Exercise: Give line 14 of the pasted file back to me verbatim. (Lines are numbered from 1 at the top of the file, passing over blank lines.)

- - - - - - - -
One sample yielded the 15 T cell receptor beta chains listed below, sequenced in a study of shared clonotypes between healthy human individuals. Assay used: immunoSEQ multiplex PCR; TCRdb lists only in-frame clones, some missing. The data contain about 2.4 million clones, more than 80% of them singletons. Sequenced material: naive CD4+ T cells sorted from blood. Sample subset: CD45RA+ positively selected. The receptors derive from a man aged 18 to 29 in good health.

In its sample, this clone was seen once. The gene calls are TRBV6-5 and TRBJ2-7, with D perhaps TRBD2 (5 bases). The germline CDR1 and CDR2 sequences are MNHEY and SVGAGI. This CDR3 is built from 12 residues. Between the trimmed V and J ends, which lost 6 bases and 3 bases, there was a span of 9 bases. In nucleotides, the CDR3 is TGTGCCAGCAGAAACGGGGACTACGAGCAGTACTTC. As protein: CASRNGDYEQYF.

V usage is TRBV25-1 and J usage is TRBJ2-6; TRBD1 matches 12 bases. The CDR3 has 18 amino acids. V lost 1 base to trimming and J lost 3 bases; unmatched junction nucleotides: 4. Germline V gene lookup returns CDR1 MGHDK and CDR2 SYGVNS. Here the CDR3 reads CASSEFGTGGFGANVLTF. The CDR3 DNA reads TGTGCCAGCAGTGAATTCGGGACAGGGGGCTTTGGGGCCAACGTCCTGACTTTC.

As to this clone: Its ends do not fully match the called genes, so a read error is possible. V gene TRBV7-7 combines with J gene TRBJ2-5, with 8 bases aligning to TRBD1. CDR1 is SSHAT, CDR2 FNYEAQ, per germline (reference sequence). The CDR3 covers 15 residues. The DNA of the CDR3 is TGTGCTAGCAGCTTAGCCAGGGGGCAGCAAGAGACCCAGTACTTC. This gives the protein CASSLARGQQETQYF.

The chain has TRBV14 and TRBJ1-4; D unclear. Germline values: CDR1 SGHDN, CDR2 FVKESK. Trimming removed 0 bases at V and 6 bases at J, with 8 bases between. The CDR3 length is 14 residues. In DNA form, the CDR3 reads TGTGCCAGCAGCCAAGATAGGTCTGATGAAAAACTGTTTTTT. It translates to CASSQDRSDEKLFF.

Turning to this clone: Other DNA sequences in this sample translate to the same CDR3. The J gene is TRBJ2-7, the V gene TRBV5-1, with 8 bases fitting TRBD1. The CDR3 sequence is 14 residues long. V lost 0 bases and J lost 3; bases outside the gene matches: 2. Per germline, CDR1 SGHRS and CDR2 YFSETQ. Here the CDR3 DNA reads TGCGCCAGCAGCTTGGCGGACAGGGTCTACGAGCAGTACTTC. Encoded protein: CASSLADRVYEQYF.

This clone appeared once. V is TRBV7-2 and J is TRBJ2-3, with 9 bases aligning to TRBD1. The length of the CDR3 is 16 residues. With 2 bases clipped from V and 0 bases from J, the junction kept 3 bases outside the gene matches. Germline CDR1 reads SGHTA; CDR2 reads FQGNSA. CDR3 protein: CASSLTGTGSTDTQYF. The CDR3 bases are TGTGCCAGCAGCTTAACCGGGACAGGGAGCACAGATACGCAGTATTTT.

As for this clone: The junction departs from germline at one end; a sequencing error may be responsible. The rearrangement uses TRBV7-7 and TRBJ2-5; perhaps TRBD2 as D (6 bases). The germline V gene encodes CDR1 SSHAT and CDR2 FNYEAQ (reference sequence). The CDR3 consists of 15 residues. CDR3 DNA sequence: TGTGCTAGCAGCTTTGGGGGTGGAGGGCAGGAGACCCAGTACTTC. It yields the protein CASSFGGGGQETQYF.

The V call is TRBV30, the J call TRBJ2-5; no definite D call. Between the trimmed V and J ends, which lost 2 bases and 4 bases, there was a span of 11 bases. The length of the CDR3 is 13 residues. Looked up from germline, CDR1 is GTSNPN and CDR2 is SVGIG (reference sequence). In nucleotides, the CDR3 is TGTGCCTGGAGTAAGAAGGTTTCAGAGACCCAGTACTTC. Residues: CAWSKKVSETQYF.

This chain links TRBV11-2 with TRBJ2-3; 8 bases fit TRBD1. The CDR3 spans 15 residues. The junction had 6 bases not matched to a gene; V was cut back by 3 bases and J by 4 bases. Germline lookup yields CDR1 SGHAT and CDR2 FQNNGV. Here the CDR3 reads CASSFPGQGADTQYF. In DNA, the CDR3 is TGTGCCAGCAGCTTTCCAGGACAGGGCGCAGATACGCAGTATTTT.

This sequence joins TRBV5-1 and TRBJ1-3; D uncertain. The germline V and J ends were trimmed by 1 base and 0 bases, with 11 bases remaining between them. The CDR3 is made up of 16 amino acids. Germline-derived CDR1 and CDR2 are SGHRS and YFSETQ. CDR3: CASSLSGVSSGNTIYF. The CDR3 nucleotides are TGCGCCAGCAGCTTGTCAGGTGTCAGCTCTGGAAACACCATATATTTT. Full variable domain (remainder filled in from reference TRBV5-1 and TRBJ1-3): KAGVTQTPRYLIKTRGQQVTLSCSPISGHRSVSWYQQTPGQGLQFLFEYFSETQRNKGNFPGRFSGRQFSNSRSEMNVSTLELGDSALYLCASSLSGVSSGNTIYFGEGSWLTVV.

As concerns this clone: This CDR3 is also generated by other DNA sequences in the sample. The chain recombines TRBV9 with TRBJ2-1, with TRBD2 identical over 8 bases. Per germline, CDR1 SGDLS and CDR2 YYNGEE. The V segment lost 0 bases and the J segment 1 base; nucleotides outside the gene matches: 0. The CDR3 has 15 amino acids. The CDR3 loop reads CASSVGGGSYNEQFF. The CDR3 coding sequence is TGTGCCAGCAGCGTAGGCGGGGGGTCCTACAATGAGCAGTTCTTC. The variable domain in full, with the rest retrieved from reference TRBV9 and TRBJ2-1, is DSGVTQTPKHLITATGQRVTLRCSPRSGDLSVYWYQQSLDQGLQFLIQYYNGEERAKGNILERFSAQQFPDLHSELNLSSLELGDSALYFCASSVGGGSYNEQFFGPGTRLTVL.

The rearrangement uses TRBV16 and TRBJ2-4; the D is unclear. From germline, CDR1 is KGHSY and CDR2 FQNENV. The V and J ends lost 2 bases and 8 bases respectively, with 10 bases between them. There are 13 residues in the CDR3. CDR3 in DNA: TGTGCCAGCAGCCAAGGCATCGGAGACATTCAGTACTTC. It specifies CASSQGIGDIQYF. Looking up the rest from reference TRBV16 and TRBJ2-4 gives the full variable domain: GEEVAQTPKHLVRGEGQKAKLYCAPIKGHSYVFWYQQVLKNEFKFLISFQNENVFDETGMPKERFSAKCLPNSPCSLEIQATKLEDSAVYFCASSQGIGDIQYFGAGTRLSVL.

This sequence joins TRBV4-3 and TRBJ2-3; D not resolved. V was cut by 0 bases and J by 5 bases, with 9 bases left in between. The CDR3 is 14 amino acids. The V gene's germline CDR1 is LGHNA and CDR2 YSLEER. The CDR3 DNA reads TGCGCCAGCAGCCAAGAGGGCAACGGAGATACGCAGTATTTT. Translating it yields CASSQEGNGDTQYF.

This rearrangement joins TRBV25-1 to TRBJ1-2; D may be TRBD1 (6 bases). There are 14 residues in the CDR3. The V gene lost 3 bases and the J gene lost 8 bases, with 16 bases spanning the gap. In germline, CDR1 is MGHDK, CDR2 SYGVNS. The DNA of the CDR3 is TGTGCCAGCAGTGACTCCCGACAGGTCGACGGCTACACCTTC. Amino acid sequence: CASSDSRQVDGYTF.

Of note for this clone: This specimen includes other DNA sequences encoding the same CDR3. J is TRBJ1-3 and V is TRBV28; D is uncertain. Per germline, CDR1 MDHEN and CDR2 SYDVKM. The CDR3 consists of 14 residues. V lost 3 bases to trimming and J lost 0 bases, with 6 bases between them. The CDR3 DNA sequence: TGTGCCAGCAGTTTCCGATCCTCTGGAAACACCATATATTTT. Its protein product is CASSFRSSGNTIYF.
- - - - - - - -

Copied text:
This sequence joins TRBV4-3 and TRBJ2-3; D not resolved. V was cut by 0 bases and J by 5 bases, with 9 bases left in between. The CDR3 is 14 amino acids. The V gene's germline CDR1 is LGHNA and CDR2 YSLEER. The CDR3 DNA reads TGCGCCAGCAGCCAAGAGGGCAACGGAGATACGCAGTATTTT. Translating it yields CASSQEGNGDTQYF.